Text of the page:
“Nothing in this section shall be construed to require the court to conduct an evidentiary hearing or to require the court to permit anyone to intervene.” 15 U.S.C. 16(e)(2). Thus, in conducting this inquiry, “[t]he court is nowhere compelled to go to trial or to engage in extended proceedings which might have the effect of vitiating the benefits of prompt and less costly settlement through the consent decree process.” 119 Cong. Rec. 24,598 (1973) (statement of Senator Tunney).[1] Rather:

[a]bsent a showing of corrupt failure of the government to discharge its duty, the Court, in making its public interest finding, should . . . carefully consider the explanations of the government in the competitive impact statement and its responses to comments in order to determine whether those explanations are reasonable under the circumstances.

United States v. Mid-America Dairymen, Inc., 1977-1 Trade Cas. (CCH) ¶ 61,508, at 71,980 (W.D. Mo. 1977).

Accordingly, with respect to the adequacy of the relief secured by the decree, a court may not “engage in an unrestricted evaluation of what relief would best serve the public.” United States v. BNS, Inc., 858 F.2d 456, 462 (9th Cir. 1988) (citing United States v. Bechtel Corp., 648 F.2d 660, 666 (9th Cir. 1981)); see also Microsoft, 56 F.3d at 1460-62. Courts have held that:

[t]he balancing of competing social and political interests affected by a proposed antitrust consent decree must be left, in the first instance, to the discretion of the Attorney General. The court's role in protecting the public interest is one of insuring that the government has not breached its duty to the public in consenting to the decree. The court is required to determine not whether a particular decree is the one that will best serve society, but whether the settlement is “within the reaches of the public interest.” More elaborate requirements might undermine the effectiveness of antitrust enforcement by consent decree.

Bechtel, 648 F.2d at 666 (emphasis added) (citations omitted).[2]

The proposed Final Judgment, therefore, should not be reviewed under a standard of whether it is certain to eliminate every anticompetitive effect of a particular practice or whether it mandates certainly of free competition in the future. Court approval of a final judgment requires a standard more flexible and less strict than the standard required for a finding of liability. “[A] proposed decree must be approved even if it falls short of the remedy the court would impose on its own, as long as it falls within the range of acceptability or is ‘within the reaches of public interest.' ” United States v. AT&T, 552 F. Supp. 131, 151 (D.D.C. 1982) (citations omitted) (quoting Gillette, 406 F. Supp. at 716), aff'd sub nom. Maryland v. United States, 460 U.S. 1001 (1983); see also United States v. Alcan Aluminum Ltd., 605 F. Supp. 619, 622 (W.D. Ky. 1985) (approving the consent decree even though the court would have imposed a greater remedy).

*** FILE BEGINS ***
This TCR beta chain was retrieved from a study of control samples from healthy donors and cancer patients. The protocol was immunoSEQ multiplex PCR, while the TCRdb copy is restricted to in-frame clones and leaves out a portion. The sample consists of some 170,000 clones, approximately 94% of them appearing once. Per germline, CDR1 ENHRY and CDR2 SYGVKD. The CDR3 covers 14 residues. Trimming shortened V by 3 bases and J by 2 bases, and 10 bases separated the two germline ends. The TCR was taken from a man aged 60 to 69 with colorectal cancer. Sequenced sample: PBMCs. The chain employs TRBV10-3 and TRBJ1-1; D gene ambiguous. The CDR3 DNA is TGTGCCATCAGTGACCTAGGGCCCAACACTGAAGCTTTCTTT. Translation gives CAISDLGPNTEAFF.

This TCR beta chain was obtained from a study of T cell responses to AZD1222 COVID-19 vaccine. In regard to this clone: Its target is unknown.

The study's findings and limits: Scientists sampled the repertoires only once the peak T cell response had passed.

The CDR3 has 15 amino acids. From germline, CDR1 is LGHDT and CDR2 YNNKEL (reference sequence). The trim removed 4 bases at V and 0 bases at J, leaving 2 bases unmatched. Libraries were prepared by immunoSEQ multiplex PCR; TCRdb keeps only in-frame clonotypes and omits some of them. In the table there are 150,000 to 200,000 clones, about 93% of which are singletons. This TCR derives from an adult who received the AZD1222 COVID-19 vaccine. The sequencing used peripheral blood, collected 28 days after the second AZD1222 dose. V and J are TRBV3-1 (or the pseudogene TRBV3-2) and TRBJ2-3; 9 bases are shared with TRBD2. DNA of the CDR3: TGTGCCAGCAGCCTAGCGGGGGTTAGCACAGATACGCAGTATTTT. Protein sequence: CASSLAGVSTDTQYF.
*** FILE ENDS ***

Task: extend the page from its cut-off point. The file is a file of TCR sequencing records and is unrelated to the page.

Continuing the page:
Moreover, the Court's role under the APPA is limited to reviewing the remedy in relationship to the violations that the United States has alleged in its Complaint, and does not authorize the Court to “construct [its] own hypothetical case and then evaluate the decree against that case.” Microsoft, 56 F.3d at 1459. Because the “court's authority to review the decree depends entirely on the government's exercising its prosecutorial discretion by bringing a case in the first place,” it follows that “the court is only authorized to review the decree itself,” and not to “effectively redraft the complaint” to inquire into other matters that the United States did not pursue. Id. at 1459-60.

VIII. Determinative Documents

There are no determinative materials or documents within the meaning of the APPA that were considered by the United States in formulating the proposed Final Judgment. Dated: September 14, 2004.

Respectfully submitted,

“/s/”

Angela L. Hughes, D.C. Bar # 303420.

Final Judgment

Whereas, plaintiff, United States of America, filed its Complaint on August 25, 2004, plaintiff and defendants, by their respective attorneys, have consented to the entry of this Final Judgment without trial or adjudication of any issue of fact or law, and without this Final Judgment constituting any evidence against or admission by any party regarding any issue of fact or law;

And whereas, the defendants agree to be bound by the provisions of this Final Judgment pending its approval by the Court;Start Printed Page 57720